The first president to write a line of code, Barack Obama, has welcomed about 30 middle school students hailing from Newark, New Jersey and Brooklyn, New York to actively participate in Computer Science Education week (CSEd Week) through an “Hour of Code” event to be held in the White House. This marks the second annual year of Code.org’s CSEd week and more than 77,000 such events scheduled to occur globally this week.
The Seattle based non-profit initiative Code.org is the lead organizer of the “Hour of Code”, an international campaign to introduce students around the world to the basics of computer programming via interactive tutorials. The bar for the campaign has been drastically raised this year: after responses from 15 million last year, the group aimed to reach 100 million students this year.
Hour of Code is being endorsed by several luminaries and celebrities — from Bill Gates and Mark Zuckerberg to the Frozen animated princesses Anna and Elsa. The organization has also joined forces with Apple, Microsoft, Google and dozens of other companies, as well as about 76,000 classrooms across 180 countries to host workshops for the grassroots movement.
With today’s programming a much easier task than it had been in the past, President Obama has encouraged American students to take part in the worldwide movement with the recognition of making students more dexterous in computer science education and being more prepared in an increasingly technological world.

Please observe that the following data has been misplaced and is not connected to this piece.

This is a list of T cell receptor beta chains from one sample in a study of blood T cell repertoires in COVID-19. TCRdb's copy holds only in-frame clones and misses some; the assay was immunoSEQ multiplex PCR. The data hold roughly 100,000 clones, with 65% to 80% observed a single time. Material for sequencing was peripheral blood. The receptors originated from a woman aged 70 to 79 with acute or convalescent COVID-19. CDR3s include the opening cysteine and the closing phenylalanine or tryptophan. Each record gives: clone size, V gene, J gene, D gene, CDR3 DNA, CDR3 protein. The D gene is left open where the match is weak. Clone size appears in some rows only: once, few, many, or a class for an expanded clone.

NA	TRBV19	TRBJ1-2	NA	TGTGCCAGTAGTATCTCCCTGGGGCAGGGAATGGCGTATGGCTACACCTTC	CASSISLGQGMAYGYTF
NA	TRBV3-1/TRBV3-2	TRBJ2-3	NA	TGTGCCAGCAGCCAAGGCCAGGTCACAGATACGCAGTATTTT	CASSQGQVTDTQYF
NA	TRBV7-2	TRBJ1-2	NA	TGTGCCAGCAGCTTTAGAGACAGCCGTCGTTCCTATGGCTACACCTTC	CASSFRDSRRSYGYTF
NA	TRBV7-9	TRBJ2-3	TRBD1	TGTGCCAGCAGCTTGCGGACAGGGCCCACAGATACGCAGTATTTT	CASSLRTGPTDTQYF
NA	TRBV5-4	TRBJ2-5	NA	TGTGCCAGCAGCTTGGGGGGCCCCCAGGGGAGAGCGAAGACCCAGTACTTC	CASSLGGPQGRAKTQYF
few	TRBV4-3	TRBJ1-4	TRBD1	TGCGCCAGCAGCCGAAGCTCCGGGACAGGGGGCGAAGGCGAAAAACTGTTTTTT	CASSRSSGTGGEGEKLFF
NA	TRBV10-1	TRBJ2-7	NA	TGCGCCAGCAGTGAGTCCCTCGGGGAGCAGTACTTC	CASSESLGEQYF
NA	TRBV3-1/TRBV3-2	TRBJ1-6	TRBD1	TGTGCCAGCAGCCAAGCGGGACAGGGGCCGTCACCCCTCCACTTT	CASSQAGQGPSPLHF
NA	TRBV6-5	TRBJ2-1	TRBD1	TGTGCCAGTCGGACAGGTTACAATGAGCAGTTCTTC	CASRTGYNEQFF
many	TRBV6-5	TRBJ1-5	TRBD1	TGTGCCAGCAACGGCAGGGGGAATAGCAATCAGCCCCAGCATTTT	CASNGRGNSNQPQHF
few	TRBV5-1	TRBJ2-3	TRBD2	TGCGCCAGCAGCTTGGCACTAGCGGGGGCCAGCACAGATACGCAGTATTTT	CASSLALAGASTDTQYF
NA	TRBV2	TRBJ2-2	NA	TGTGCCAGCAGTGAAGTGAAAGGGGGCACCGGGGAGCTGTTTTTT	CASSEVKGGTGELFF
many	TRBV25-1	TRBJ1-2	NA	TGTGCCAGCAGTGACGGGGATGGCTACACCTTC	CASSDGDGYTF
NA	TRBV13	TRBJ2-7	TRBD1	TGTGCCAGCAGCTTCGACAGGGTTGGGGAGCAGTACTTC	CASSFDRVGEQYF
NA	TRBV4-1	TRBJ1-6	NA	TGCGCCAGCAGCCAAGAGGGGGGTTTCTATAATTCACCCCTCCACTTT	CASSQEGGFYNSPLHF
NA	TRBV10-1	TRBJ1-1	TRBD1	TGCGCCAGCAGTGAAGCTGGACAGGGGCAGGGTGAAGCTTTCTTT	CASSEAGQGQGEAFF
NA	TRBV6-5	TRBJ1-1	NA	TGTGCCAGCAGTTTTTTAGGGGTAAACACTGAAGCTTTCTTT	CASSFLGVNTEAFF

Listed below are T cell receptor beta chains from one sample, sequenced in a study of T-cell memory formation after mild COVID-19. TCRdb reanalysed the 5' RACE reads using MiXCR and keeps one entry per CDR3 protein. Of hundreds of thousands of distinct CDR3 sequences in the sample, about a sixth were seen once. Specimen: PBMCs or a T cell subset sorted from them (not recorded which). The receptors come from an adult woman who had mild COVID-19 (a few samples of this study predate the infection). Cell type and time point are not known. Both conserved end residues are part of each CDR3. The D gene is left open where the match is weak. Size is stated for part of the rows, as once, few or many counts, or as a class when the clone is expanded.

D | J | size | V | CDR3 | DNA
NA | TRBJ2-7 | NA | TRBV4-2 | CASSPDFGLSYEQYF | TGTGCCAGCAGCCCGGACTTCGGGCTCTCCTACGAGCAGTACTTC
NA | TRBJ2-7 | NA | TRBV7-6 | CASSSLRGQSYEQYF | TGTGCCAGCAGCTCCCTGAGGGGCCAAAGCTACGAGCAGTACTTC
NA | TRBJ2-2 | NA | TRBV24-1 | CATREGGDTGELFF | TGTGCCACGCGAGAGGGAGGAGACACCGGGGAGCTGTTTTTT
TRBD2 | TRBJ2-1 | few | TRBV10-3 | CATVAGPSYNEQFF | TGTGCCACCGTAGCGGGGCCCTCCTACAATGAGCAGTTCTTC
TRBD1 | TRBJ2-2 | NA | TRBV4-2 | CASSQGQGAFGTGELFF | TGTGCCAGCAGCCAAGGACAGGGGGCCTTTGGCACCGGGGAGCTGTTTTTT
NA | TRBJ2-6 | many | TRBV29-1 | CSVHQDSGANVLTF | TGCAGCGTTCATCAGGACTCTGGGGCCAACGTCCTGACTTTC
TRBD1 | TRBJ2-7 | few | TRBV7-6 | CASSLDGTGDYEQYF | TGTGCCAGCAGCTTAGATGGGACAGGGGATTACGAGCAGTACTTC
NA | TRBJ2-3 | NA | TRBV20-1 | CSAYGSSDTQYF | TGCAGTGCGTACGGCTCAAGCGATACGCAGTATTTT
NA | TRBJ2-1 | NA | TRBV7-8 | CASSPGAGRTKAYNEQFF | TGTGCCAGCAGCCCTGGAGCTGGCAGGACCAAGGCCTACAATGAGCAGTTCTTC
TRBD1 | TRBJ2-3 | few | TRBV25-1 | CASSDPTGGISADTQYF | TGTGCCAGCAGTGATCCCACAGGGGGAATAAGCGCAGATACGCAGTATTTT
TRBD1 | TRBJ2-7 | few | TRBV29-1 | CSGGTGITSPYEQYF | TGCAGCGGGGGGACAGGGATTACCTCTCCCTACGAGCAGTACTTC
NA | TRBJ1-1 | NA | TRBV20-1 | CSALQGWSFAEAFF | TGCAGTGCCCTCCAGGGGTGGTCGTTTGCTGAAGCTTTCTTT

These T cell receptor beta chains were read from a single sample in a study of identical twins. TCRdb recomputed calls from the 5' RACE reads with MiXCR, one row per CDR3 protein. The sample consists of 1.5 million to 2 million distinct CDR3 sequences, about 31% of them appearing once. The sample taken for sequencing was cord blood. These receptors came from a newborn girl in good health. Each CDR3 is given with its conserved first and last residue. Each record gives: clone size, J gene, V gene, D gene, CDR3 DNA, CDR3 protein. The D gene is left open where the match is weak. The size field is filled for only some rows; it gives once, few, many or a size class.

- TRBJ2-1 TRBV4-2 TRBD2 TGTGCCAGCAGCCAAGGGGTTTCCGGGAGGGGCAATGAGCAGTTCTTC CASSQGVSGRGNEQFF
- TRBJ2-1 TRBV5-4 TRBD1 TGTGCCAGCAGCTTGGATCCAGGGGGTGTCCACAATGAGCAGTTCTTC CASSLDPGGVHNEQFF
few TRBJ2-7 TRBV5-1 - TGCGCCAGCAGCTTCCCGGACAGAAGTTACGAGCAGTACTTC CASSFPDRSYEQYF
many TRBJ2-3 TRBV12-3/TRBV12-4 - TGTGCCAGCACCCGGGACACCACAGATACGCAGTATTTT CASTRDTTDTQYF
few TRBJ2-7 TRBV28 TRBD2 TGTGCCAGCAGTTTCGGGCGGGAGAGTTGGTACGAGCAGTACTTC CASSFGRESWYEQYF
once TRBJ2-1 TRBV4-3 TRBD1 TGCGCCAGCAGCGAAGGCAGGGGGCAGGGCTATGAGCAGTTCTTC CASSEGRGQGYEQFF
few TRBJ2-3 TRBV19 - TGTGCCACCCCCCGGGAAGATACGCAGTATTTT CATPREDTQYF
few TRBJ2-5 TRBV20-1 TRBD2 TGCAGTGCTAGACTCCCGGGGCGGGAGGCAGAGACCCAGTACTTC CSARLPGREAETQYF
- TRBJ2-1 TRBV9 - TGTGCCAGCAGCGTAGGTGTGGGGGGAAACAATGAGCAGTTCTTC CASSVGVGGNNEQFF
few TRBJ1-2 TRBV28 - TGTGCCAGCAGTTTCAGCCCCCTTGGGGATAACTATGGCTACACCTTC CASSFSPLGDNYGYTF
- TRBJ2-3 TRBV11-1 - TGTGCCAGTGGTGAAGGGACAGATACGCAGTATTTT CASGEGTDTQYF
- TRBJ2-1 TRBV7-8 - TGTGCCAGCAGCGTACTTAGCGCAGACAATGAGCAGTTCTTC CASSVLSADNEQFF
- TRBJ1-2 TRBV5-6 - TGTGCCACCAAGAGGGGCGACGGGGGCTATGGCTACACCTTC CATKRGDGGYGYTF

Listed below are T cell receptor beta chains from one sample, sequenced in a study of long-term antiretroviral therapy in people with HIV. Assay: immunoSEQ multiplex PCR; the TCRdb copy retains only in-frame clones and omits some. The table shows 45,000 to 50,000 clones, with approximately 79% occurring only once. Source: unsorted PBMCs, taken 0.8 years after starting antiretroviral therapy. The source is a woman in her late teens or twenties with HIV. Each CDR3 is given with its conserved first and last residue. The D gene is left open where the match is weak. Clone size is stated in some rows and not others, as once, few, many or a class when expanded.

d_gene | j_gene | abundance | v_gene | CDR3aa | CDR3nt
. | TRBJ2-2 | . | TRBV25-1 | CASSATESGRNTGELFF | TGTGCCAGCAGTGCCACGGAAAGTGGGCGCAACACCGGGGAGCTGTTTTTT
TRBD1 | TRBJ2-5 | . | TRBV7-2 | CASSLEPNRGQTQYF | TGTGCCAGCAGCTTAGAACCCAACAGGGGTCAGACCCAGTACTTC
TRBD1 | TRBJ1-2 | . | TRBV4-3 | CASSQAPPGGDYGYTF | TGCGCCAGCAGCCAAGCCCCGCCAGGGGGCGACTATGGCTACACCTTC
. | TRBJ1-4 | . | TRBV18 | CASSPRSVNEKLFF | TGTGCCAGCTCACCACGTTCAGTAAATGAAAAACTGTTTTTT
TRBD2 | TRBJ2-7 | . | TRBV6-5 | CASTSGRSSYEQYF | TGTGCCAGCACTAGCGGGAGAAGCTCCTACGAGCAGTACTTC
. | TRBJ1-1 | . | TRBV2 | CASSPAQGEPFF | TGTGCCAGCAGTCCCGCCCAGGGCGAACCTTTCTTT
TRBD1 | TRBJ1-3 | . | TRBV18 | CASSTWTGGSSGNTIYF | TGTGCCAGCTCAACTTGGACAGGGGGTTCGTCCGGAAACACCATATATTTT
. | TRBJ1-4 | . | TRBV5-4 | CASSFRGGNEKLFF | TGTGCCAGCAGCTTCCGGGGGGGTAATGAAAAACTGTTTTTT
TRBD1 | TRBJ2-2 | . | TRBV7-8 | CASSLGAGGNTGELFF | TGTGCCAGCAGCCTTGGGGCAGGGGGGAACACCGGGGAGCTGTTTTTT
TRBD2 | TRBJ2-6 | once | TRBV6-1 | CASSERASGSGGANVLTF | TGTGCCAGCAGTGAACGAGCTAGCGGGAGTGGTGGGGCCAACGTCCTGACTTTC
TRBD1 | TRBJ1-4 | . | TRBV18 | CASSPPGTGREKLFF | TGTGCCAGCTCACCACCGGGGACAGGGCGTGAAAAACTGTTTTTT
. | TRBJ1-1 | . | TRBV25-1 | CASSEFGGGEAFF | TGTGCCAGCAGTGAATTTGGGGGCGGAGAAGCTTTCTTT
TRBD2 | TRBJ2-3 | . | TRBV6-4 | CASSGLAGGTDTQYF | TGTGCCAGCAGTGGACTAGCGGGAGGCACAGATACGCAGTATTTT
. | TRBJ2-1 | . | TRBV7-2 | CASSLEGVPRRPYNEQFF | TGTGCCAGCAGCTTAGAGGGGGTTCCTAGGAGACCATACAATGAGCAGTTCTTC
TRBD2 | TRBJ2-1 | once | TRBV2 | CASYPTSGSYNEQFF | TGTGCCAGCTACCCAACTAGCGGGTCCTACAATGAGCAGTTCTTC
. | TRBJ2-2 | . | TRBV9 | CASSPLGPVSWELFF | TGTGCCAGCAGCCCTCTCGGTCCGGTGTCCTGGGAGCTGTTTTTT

“Don’t just consume things, create things. Take an hour to learn more about the technology that touches every part of our lives,” said President Obama in a video launched to support the campaign.
The program aims to induce critical thinking and creativity in students through complex problems, algorithms and computing to provide the aptitudes required in programming and innovating in the 21st century.
“It really speaks to the need that exists to ensure that our students are able to respond and be successful in a digital world,” said Ida Thompson, director of instructional technology services for Richland School District One.
Seeking an improvement in the amount of computer science training offered to K-12 students, the Obama Administration committed itself to reach to over 4 million students nationwide and investing over $20 million in training of teachers for the upcoming school years. Progress has also been demonstrated with a new partnership with the National Science Foundation and approval of a new Advanced Placement Computer Science course by the College Board.
Kindled by the lack of computer science education equality, the movement has taken further advances in reaching out its influence to women and minorities — groups which have seen low representation in the technology sector. Less-hyped role models such as NASA’s Katherine Johnson and Navy Rear Admiral Grace Hopper have also been pushed into the limelight to stoke a greater response from these categories.
“I challenge girls from every single country to learn one hour of code” said Nobel laureate Malala Yousafzai, encouraging female participation in the technology industry.
The movement has plenty to be concerned about. California lacks promise in meeting the desired number of computer science proficient graduates by the year 2020, estimating to only achieve one third of what is expected.